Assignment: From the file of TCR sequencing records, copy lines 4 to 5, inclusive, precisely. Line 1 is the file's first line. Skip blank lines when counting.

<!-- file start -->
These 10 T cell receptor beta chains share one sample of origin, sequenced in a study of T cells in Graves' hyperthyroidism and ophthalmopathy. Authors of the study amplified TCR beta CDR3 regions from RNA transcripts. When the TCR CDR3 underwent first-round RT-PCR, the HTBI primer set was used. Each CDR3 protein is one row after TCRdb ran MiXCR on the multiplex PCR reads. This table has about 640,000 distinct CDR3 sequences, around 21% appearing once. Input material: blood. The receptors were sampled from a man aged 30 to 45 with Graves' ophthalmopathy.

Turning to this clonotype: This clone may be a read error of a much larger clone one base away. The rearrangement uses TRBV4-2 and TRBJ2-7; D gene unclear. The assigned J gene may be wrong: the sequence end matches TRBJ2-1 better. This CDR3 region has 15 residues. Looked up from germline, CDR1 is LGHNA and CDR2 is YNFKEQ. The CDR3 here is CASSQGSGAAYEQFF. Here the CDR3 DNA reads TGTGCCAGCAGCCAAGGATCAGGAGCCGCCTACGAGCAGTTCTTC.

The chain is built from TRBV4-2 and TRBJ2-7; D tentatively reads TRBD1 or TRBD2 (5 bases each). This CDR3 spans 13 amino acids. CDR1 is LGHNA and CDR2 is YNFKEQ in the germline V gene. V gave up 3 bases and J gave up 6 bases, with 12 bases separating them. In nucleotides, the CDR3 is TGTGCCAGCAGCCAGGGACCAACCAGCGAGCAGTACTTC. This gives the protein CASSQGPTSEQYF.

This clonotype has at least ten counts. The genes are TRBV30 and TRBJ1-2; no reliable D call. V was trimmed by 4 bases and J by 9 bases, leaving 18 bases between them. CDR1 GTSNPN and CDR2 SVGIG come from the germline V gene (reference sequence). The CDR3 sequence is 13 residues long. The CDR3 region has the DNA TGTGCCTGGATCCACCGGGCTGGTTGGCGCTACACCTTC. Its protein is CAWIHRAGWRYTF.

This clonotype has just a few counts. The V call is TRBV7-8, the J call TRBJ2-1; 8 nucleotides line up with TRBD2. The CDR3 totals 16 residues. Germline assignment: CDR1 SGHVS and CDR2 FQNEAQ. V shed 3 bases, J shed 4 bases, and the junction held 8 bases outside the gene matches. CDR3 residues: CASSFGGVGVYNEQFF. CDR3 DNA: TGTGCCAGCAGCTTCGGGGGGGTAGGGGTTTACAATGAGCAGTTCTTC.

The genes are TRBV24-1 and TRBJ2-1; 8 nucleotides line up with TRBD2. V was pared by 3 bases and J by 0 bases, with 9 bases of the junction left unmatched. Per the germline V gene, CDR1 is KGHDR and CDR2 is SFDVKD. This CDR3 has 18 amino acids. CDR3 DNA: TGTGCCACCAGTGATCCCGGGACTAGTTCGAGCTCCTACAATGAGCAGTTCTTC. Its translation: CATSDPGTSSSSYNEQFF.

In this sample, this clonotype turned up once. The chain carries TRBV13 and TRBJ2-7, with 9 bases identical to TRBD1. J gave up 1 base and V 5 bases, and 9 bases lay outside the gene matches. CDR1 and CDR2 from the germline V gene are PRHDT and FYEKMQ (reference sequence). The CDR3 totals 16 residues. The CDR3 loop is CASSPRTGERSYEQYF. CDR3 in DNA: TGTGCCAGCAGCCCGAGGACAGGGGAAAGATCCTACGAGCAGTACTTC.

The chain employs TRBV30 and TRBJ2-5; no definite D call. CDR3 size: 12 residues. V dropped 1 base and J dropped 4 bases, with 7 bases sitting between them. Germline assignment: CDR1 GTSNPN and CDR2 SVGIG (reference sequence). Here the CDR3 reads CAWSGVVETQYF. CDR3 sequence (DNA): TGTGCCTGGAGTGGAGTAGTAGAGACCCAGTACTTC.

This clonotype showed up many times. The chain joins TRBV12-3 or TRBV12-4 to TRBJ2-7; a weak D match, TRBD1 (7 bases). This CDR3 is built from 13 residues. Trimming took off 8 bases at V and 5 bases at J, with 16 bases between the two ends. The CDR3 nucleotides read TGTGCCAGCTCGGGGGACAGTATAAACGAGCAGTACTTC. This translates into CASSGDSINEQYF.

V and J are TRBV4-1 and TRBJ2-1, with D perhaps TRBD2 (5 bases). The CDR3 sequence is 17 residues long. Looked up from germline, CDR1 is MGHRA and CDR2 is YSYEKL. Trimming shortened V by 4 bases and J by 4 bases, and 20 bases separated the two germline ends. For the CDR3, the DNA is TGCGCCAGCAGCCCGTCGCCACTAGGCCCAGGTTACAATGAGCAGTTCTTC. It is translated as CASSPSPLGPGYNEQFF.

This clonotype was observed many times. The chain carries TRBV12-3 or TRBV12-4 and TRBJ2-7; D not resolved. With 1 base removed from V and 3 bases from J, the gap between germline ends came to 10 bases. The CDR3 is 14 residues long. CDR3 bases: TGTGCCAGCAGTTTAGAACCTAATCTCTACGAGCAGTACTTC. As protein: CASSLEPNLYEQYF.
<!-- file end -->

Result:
This clonotype has at least ten counts. The genes are TRBV30 and TRBJ1-2; no reliable D call. V was trimmed by 4 bases and J by 9 bases, leaving 18 bases between them. CDR1 GTSNPN and CDR2 SVGIG come from the germline V gene (reference sequence). The CDR3 sequence is 13 residues long. The CDR3 region has the DNA TGTGCCTGGATCCACCGGGCTGGTTGGCGCTACACCTTC. Its protein is CAWIHRAGWRYTF.

This clonotype has just a few counts. The V call is TRBV7-8, the J call TRBJ2-1; 8 nucleotides line up with TRBD2. The CDR3 totals 16 residues. Germline assignment: CDR1 SGHVS and CDR2 FQNEAQ. V shed 3 bases, J shed 4 bases, and the junction held 8 bases outside the gene matches. CDR3 residues: CASSFGGVGVYNEQFF. CDR3 DNA: TGTGCCAGCAGCTTCGGGGGGGTAGGGGTTTACAATGAGCAGTTCTTC.